It with some misgivings that I have to inform you that for the next few months and beyond, District councillors from across south and central Suffolk, including Frank Lawrenson and I, will be attending meetings and organising opportunities to listen to the ideas and concerns of local groups, businesses and campaigning organisations.
Many people are disillusioned with the idea of public consultation. They feel that these exercises are rigged to get the results that are required or, where they are not, that the responses received are ignored.
I felt that the latter objection was well illustrated by the recently published results of the consultation with regard to the development of Harp Meadow in Sudbury by the Primary Care Trust. Consultees were asked whether there should in fact be a scheme. This was met with a resounding raspberry. Nonetheless it seems that there is no question of the scheme being abandoned.
The main difference in this exercise from other consultations is, I suppose, that we really are starting with a blank sheet of paper. We are trying to set aside our preconceived ideas with the aim of listening to you. We want to know what kind of communities people want to live in, not just in the next year or so, but over the next few decades and more. We want to find out everything we can about residents’ and others’ attitudes, aspirations and challenges for the future as Babergh and Mid Suffolk face a prolonged period of financial cutbacks. The sort of questions we will be asking are:-
· What’s good about living here?
· What do you want to change?
· What type of people are involved in community activities?
· Who aren’t so involved – and why not?
· What community facilities are there? Which are being well used? Which are under-used?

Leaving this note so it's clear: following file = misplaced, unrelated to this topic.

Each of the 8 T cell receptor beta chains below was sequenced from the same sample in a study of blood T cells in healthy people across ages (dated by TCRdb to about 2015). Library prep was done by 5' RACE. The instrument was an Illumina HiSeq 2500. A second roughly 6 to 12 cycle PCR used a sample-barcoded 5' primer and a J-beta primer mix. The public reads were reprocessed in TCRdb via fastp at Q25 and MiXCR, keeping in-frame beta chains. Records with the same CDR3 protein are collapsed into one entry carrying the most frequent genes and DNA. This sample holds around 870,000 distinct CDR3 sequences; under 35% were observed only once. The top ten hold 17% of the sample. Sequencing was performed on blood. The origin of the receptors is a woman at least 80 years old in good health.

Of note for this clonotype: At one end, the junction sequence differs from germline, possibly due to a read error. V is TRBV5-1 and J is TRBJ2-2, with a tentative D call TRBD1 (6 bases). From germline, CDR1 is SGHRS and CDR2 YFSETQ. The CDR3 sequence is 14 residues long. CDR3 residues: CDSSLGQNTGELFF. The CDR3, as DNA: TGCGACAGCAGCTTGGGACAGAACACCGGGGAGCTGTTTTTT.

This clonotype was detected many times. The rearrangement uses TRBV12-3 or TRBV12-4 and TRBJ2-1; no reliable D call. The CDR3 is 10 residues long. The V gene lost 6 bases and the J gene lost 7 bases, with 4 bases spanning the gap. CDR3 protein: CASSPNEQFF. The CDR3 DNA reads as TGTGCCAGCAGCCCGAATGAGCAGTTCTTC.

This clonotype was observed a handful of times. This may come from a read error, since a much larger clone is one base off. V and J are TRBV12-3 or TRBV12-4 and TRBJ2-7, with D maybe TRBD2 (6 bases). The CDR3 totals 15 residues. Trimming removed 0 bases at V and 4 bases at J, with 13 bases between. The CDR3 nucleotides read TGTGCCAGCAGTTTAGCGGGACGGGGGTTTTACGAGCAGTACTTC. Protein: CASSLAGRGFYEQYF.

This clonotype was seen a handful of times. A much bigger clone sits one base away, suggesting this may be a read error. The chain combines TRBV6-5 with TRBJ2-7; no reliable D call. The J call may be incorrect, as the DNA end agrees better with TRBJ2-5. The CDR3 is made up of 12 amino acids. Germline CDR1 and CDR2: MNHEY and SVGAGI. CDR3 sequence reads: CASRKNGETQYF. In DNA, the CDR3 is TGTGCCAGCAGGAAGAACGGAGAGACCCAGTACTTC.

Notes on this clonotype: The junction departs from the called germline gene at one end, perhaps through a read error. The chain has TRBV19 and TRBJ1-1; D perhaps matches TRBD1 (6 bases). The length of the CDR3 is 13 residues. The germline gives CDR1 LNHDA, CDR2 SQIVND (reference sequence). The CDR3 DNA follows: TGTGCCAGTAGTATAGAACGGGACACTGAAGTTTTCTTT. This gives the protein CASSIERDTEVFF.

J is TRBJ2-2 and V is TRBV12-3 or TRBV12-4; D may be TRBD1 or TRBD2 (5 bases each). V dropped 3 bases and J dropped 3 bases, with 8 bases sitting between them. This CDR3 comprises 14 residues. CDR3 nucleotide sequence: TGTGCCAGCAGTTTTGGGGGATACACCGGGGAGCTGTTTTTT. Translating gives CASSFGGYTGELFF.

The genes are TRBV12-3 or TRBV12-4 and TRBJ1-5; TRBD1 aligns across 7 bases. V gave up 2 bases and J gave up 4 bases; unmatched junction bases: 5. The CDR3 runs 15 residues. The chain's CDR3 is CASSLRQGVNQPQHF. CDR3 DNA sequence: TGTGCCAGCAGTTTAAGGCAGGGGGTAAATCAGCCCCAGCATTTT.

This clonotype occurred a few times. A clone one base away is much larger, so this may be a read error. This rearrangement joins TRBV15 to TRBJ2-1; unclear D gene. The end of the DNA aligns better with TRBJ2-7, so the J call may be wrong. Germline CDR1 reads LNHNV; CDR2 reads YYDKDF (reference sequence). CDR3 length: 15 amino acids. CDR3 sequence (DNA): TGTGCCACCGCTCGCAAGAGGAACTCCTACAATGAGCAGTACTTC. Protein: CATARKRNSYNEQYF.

· What should the councils (Babergh/Mid Suffolk) be doing more – and less – of in the future? What should we stop doing or start doing? What can communities do more of for themselves?
· What do communities need from the Council?
· What is the state of the local economy (How well are local firms doing, what are local job prospects like? What training opportunities are there for younger people?)?
Frank and I, with the help of two council officers, are being encouraged to meet with people in as many ways as we think appropriate including through meetings, one-to-one conversations, phone conversations, email contacts, social media and even by just people watching in observing what’s going on in villages and towns for a couple of hours.
The insights gained from these encounters will provide important evidence for both councils as they strive to sharpen their priorities and make a sustained positive difference to the wellbeing of communities even as their staffing levels and financial resources are reduced.
Information about Community Engagement 2012 – including up-to-date facts about meetings and other events at which councillors will be present for a dialogue will be posted up on both councils’ websites – with reminders being provided as needed including leaflets in the neighbourhood and social media updates.